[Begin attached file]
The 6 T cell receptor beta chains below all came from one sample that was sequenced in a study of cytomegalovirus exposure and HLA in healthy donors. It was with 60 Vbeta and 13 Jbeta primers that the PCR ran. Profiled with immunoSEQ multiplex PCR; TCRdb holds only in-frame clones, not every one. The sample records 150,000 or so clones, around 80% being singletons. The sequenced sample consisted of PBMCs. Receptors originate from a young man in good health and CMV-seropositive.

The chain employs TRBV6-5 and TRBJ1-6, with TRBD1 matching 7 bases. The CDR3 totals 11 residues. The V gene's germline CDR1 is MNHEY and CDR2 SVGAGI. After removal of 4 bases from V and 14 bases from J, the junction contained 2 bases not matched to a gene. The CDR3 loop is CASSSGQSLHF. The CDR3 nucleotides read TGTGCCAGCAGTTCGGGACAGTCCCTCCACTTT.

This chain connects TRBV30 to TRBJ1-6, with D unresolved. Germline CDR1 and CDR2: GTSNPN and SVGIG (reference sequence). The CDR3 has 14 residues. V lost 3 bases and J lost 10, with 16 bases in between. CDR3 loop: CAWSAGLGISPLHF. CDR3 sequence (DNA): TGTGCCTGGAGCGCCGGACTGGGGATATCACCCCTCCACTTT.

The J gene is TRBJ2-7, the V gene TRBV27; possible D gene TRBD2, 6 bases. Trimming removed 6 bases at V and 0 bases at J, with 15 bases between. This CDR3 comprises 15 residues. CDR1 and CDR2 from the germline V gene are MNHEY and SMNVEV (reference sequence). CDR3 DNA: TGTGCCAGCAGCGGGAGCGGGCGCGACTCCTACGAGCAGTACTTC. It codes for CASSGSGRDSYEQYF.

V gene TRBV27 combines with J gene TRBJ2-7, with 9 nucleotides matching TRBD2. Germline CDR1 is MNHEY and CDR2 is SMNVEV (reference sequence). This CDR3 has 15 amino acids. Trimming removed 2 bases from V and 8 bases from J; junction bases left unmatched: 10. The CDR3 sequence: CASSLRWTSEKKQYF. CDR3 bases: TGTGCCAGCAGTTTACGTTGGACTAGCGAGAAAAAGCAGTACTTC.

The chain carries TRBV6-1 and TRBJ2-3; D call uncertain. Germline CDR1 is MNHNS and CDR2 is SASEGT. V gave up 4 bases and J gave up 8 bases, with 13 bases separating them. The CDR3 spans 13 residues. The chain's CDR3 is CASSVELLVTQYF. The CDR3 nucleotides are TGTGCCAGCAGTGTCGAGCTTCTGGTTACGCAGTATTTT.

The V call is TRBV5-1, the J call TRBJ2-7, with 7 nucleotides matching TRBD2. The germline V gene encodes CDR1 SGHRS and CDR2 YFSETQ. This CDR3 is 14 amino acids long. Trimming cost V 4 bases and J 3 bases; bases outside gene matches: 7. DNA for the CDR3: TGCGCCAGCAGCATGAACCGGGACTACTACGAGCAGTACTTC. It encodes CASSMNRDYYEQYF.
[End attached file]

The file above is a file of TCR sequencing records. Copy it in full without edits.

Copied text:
The 6 T cell receptor beta chains below all came from one sample that was sequenced in a study of cytomegalovirus exposure and HLA in healthy donors. It was with 60 Vbeta and 13 Jbeta primers that the PCR ran. Profiled with immunoSEQ multiplex PCR; TCRdb holds only in-frame clones, not every one. The sample records 150,000 or so clones, around 80% being singletons. The sequenced sample consisted of PBMCs. Receptors originate from a young man in good health and CMV-seropositive.

The chain employs TRBV6-5 and TRBJ1-6, with TRBD1 matching 7 bases. The CDR3 totals 11 residues. The V gene's germline CDR1 is MNHEY and CDR2 SVGAGI. After removal of 4 bases from V and 14 bases from J, the junction contained 2 bases not matched to a gene. The CDR3 loop is CASSSGQSLHF. The CDR3 nucleotides read TGTGCCAGCAGTTCGGGACAGTCCCTCCACTTT.

This chain connects TRBV30 to TRBJ1-6, with D unresolved. Germline CDR1 and CDR2: GTSNPN and SVGIG (reference sequence). The CDR3 has 14 residues. V lost 3 bases and J lost 10, with 16 bases in between. CDR3 loop: CAWSAGLGISPLHF. CDR3 sequence (DNA): TGTGCCTGGAGCGCCGGACTGGGGATATCACCCCTCCACTTT.

The J gene is TRBJ2-7, the V gene TRBV27; possible D gene TRBD2, 6 bases. Trimming removed 6 bases at V and 0 bases at J, with 15 bases between. This CDR3 comprises 15 residues. CDR1 and CDR2 from the germline V gene are MNHEY and SMNVEV (reference sequence). CDR3 DNA: TGTGCCAGCAGCGGGAGCGGGCGCGACTCCTACGAGCAGTACTTC. It codes for CASSGSGRDSYEQYF.

V gene TRBV27 combines with J gene TRBJ2-7, with 9 nucleotides matching TRBD2. Germline CDR1 is MNHEY and CDR2 is SMNVEV (reference sequence). This CDR3 has 15 amino acids. Trimming removed 2 bases from V and 8 bases from J; junction bases left unmatched: 10. The CDR3 sequence: CASSLRWTSEKKQYF. CDR3 bases: TGTGCCAGCAGTTTACGTTGGACTAGCGAGAAAAAGCAGTACTTC.

The chain carries TRBV6-1 and TRBJ2-3; D call uncertain. Germline CDR1 is MNHNS and CDR2 is SASEGT. V gave up 4 bases and J gave up 8 bases, with 13 bases separating them. The CDR3 spans 13 residues. The chain's CDR3 is CASSVELLVTQYF. The CDR3 nucleotides are TGTGCCAGCAGTGTCGAGCTTCTGGTTACGCAGTATTTT.

The V call is TRBV5-1, the J call TRBJ2-7, with 7 nucleotides matching TRBD2. The germline V gene encodes CDR1 SGHRS and CDR2 YFSETQ. This CDR3 is 14 amino acids long. Trimming cost V 4 bases and J 3 bases; bases outside gene matches: 7. DNA for the CDR3: TGCGCCAGCAGCATGAACCGGGACTACTACGAGCAGTACTTC. It encodes CASSMNRDYYEQYF.